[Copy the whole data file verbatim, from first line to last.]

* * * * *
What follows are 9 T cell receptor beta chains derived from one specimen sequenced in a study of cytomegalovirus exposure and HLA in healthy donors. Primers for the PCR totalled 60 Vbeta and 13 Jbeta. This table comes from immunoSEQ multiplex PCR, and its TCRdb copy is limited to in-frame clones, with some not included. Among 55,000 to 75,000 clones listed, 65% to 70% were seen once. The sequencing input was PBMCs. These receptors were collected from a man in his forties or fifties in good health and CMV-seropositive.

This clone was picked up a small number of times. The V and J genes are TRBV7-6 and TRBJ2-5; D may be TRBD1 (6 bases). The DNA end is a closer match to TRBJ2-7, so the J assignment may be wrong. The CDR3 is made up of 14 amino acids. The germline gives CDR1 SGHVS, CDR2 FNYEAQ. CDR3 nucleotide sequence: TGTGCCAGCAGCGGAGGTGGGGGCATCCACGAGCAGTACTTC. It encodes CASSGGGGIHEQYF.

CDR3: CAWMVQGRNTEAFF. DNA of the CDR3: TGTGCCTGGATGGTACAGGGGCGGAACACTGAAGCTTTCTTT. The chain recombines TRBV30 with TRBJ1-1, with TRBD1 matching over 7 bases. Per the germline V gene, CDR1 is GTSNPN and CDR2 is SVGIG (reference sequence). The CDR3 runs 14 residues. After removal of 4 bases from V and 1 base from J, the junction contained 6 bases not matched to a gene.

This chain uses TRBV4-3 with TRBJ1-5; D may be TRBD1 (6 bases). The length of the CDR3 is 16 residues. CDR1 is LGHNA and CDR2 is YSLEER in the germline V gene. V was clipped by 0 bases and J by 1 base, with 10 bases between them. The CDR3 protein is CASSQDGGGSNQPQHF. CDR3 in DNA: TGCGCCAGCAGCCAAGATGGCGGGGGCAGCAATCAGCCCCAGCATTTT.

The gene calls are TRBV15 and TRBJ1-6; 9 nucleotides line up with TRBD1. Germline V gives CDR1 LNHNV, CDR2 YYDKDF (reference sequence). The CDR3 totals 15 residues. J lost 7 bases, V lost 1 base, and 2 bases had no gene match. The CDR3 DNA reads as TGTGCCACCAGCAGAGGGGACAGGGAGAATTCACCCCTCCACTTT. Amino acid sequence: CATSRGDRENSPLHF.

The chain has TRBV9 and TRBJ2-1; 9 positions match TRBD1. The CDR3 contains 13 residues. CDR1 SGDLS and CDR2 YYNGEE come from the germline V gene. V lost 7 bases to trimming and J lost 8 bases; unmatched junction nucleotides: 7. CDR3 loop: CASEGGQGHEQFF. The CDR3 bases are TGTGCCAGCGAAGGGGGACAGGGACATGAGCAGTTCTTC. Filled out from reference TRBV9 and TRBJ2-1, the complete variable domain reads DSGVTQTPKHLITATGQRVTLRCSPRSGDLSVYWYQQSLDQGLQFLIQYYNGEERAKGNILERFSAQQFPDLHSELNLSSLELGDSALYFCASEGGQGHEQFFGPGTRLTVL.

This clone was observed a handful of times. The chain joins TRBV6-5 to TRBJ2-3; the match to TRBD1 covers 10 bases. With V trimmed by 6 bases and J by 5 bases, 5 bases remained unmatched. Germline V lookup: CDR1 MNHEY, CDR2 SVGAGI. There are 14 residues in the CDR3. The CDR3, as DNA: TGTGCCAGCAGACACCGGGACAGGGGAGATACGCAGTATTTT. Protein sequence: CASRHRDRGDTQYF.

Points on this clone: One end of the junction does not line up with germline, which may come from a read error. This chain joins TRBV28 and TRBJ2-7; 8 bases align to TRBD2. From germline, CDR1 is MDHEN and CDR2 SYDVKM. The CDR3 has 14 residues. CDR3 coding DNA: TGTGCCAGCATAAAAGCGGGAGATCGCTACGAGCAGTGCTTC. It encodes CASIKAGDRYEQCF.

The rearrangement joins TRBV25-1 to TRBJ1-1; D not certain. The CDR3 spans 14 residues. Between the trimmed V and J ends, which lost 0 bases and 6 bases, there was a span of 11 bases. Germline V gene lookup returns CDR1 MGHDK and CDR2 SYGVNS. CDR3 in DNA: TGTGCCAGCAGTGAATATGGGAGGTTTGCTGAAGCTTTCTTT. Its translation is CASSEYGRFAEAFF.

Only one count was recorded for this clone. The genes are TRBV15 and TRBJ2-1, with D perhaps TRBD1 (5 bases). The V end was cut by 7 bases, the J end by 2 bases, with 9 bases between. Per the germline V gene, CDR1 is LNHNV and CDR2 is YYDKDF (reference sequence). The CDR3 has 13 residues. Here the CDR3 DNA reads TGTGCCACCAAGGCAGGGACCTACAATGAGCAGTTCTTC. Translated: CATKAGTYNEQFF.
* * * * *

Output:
What follows are 9 T cell receptor beta chains derived from one specimen sequenced in a study of cytomegalovirus exposure and HLA in healthy donors. Primers for the PCR totalled 60 Vbeta and 13 Jbeta. This table comes from immunoSEQ multiplex PCR, and its TCRdb copy is limited to in-frame clones, with some not included. Among 55,000 to 75,000 clones listed, 65% to 70% were seen once. The sequencing input was PBMCs. These receptors were collected from a man in his forties or fifties in good health and CMV-seropositive.

This clone was picked up a small number of times. The V and J genes are TRBV7-6 and TRBJ2-5; D may be TRBD1 (6 bases). The DNA end is a closer match to TRBJ2-7, so the J assignment may be wrong. The CDR3 is made up of 14 amino acids. The germline gives CDR1 SGHVS, CDR2 FNYEAQ. CDR3 nucleotide sequence: TGTGCCAGCAGCGGAGGTGGGGGCATCCACGAGCAGTACTTC. It encodes CASSGGGGIHEQYF.

CDR3: CAWMVQGRNTEAFF. DNA of the CDR3: TGTGCCTGGATGGTACAGGGGCGGAACACTGAAGCTTTCTTT. The chain recombines TRBV30 with TRBJ1-1, with TRBD1 matching over 7 bases. Per the germline V gene, CDR1 is GTSNPN and CDR2 is SVGIG (reference sequence). The CDR3 runs 14 residues. After removal of 4 bases from V and 1 base from J, the junction contained 6 bases not matched to a gene.

This chain uses TRBV4-3 with TRBJ1-5; D may be TRBD1 (6 bases). The length of the CDR3 is 16 residues. CDR1 is LGHNA and CDR2 is YSLEER in the germline V gene. V was clipped by 0 bases and J by 1 base, with 10 bases between them. The CDR3 protein is CASSQDGGGSNQPQHF. CDR3 in DNA: TGCGCCAGCAGCCAAGATGGCGGGGGCAGCAATCAGCCCCAGCATTTT.

The gene calls are TRBV15 and TRBJ1-6; 9 nucleotides line up with TRBD1. Germline V gives CDR1 LNHNV, CDR2 YYDKDF (reference sequence). The CDR3 totals 15 residues. J lost 7 bases, V lost 1 base, and 2 bases had no gene match. The CDR3 DNA reads as TGTGCCACCAGCAGAGGGGACAGGGAGAATTCACCCCTCCACTTT. Amino acid sequence: CATSRGDRENSPLHF.

The chain has TRBV9 and TRBJ2-1; 9 positions match TRBD1. The CDR3 contains 13 residues. CDR1 SGDLS and CDR2 YYNGEE come from the germline V gene. V lost 7 bases to trimming and J lost 8 bases; unmatched junction nucleotides: 7. CDR3 loop: CASEGGQGHEQFF. The CDR3 bases are TGTGCCAGCGAAGGGGGACAGGGACATGAGCAGTTCTTC. Filled out from reference TRBV9 and TRBJ2-1, the complete variable domain reads DSGVTQTPKHLITATGQRVTLRCSPRSGDLSVYWYQQSLDQGLQFLIQYYNGEERAKGNILERFSAQQFPDLHSELNLSSLELGDSALYFCASEGGQGHEQFFGPGTRLTVL.

This clone was observed a handful of times. The chain joins TRBV6-5 to TRBJ2-3; the match to TRBD1 covers 10 bases. With V trimmed by 6 bases and J by 5 bases, 5 bases remained unmatched. Germline V lookup: CDR1 MNHEY, CDR2 SVGAGI. There are 14 residues in the CDR3. The CDR3, as DNA: TGTGCCAGCAGACACCGGGACAGGGGAGATACGCAGTATTTT. Protein sequence: CASRHRDRGDTQYF.

Points on this clone: One end of the junction does not line up with germline, which may come from a read error. This chain joins TRBV28 and TRBJ2-7; 8 bases align to TRBD2. From germline, CDR1 is MDHEN and CDR2 SYDVKM. The CDR3 has 14 residues. CDR3 coding DNA: TGTGCCAGCATAAAAGCGGGAGATCGCTACGAGCAGTGCTTC. It encodes CASIKAGDRYEQCF.

The rearrangement joins TRBV25-1 to TRBJ1-1; D not certain. The CDR3 spans 14 residues. Between the trimmed V and J ends, which lost 0 bases and 6 bases, there was a span of 11 bases. Germline V gene lookup returns CDR1 MGHDK and CDR2 SYGVNS. CDR3 in DNA: TGTGCCAGCAGTGAATATGGGAGGTTTGCTGAAGCTTTCTTT. Its translation is CASSEYGRFAEAFF.

Only one count was recorded for this clone. The genes are TRBV15 and TRBJ2-1, with D perhaps TRBD1 (5 bases). The V end was cut by 7 bases, the J end by 2 bases, with 9 bases between. Per the germline V gene, CDR1 is LNHNV and CDR2 is YYDKDF (reference sequence). The CDR3 has 13 residues. Here the CDR3 DNA reads TGTGCCACCAAGGCAGGGACCTACAATGAGCAGTTCTTC. Translated: CATKAGTYNEQFF.